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PLoS One. 2010; 5(11): e14001.
Published online 2010 November 16. doi:  10.1371/journal.pone.0014001
PMCID: PMC2982825

Iron Deficiency and Acute Seizures: Results from Children Living in Rural Kenya and a Meta-Analysis

Nancy Mock, Editor



There are conflicting reports on whether iron deficiency changes susceptibility to seizures. We examined the hypothesis that iron deficiency is associated with an increased risk of acute seizures in children in a malaria endemic area.


We recruited 133 children, aged 3–156 months, who presented to a district hospital on the Kenyan coast with acute seizures and frequency-matched these to children of similar ages but without seizures. We defined iron deficiency according to the presence of malarial infection and evidence of inflammation. In patients with malaria, we defined iron deficiency as plasma ferritin<30µg/ml if plasma C-reactive protein (CRP) was<50mg/ml or ferritin<273µg/ml if CRP≥50mg/ml, and in those without malaria, as ferritin<12µg/ml if CRP<10mg/ml or ferritin<30µg/ml if CRP≥10mg/ml. In addition, we performed a meta-analysis of case-control studies published in English between January 1966 and December 2009 and available through PUBMED that have examined the relationship between iron deficiency and febrile seizures in children.


In our Kenyan case control study, cases and controls were similar, except more cases reported past seizures. Malaria was associated with two-thirds of all seizures. Eighty one (30.5%) children had iron deficiency. Iron deficiency was neither associated with an increased risk of acute seizures (45/133[33.8%] cases were iron deficient compared to 36/133[27.1%] controls, p = 0.230) nor status epilepticus and it did not affect seizure semiology. Similar results were obtained when children with malaria, known to cause acute symptomatic seizures in addition to febrile seizures were excluded. However, in a meta-analysis that combined all eight case-control studies that have examined the association between iron deficiency and acute/febrile seizures to-date, iron deficiency, described in 310/1,018(30.5%) cases and in 230/1,049(21.9%) controls, was associated with a significantly increased risk of seizures, weighted OR 1.79(95%CI 1.03–3.09).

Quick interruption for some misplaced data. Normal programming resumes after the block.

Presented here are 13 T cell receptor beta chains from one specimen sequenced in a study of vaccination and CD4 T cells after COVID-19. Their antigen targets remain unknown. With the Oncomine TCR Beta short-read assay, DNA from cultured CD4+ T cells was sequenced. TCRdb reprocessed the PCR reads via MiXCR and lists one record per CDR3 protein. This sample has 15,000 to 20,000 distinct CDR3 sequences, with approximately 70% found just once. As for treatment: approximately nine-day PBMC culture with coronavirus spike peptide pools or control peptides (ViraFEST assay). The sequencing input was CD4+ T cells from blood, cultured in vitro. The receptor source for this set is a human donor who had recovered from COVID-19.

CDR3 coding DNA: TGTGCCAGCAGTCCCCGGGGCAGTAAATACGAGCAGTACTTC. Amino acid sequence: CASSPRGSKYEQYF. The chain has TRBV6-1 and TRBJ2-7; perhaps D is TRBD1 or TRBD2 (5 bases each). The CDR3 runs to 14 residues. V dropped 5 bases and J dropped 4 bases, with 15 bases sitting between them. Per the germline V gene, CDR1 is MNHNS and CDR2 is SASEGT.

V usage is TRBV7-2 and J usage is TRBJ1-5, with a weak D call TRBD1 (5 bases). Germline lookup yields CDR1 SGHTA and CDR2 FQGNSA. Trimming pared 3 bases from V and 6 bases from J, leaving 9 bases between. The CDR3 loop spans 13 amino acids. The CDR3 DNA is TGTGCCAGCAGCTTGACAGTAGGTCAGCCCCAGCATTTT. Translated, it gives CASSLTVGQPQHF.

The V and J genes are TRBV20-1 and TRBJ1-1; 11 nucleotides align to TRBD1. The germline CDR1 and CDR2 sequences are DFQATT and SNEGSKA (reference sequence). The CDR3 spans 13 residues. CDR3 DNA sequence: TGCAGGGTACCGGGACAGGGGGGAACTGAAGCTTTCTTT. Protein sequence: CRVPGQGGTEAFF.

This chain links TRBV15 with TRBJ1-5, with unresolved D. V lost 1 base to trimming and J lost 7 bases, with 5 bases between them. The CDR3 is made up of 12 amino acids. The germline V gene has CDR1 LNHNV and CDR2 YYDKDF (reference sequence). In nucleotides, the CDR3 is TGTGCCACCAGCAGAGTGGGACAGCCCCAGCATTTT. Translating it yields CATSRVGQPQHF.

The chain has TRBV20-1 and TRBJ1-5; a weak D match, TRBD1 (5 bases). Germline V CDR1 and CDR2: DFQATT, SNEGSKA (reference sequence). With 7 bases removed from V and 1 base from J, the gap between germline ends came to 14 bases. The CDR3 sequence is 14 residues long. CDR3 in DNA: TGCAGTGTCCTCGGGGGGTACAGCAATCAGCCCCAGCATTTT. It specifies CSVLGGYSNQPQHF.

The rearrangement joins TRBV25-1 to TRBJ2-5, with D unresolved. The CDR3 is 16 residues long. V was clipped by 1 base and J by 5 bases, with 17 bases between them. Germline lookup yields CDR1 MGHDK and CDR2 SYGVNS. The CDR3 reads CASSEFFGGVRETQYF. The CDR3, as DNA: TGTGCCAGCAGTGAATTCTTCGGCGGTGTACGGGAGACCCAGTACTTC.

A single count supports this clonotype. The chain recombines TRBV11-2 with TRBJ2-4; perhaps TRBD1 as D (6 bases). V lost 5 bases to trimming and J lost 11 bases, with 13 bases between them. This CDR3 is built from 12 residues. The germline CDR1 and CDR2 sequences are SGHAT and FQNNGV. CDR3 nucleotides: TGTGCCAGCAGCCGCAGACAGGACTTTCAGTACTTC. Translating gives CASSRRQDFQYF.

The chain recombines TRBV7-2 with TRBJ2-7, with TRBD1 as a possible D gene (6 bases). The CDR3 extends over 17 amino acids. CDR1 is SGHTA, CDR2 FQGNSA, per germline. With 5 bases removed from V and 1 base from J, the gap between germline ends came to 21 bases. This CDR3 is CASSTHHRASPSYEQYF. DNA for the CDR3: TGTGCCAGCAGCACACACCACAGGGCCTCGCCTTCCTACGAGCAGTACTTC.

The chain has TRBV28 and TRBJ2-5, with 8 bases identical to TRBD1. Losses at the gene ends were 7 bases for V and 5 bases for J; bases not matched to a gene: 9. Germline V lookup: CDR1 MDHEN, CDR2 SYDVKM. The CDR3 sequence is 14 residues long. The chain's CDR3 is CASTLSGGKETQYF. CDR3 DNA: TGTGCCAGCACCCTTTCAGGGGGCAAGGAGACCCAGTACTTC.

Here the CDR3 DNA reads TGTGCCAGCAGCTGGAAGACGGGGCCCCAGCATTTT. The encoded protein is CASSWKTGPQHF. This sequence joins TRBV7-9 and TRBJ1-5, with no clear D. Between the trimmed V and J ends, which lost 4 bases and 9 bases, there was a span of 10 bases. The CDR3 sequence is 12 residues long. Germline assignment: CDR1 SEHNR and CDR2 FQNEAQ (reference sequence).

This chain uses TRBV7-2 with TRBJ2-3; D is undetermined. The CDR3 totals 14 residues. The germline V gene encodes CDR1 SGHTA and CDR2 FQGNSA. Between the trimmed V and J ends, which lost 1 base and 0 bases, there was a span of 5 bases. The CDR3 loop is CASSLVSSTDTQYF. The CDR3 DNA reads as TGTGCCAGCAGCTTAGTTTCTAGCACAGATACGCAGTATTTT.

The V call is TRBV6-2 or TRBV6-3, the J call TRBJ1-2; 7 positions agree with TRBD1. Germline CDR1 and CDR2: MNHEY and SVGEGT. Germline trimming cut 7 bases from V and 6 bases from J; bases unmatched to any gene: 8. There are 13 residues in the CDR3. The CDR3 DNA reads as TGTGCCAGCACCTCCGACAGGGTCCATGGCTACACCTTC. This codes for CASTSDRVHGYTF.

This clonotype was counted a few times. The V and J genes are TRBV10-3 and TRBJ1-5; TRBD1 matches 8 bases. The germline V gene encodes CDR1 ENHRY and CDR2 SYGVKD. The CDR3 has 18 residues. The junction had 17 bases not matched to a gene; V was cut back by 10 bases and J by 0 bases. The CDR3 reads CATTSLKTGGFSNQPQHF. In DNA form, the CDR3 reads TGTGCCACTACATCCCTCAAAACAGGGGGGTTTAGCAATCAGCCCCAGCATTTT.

Iron deficiency is not associated with an increased risk of all acute seizures in children but of febrile seizures. Further studies should examine mechanisms involved and the implications for public health.


Acute seizures are common in children admitted to district hospitals in sub-Saharan Africa over 10% of admissions may report seizures. Infections are the predominant precipitants and in malaria endemic areas, Plasmodium falciparum malaria has been described as the leading cause in children 6 months and older [1]. Three types are described: i) febrile seizures, relatively benign seizures precipitated by fever; b) acute symptomatic seizures, here in the context of children with acute central nervous system infections and, c) initial seizures in patients developing epilepsy [2].

Iron deficiency is also common in the same regions of Africa. Although the results are conflicting, some reports from other settings suggest an increased prevalence of febrile seizures in iron deficient children [3], [4], [5], [6], [7], [8], . Whether the high prevalence of iron deficiency in sub Saharan Africa contributes to the high incidence of acute seizures in this region has not been explored.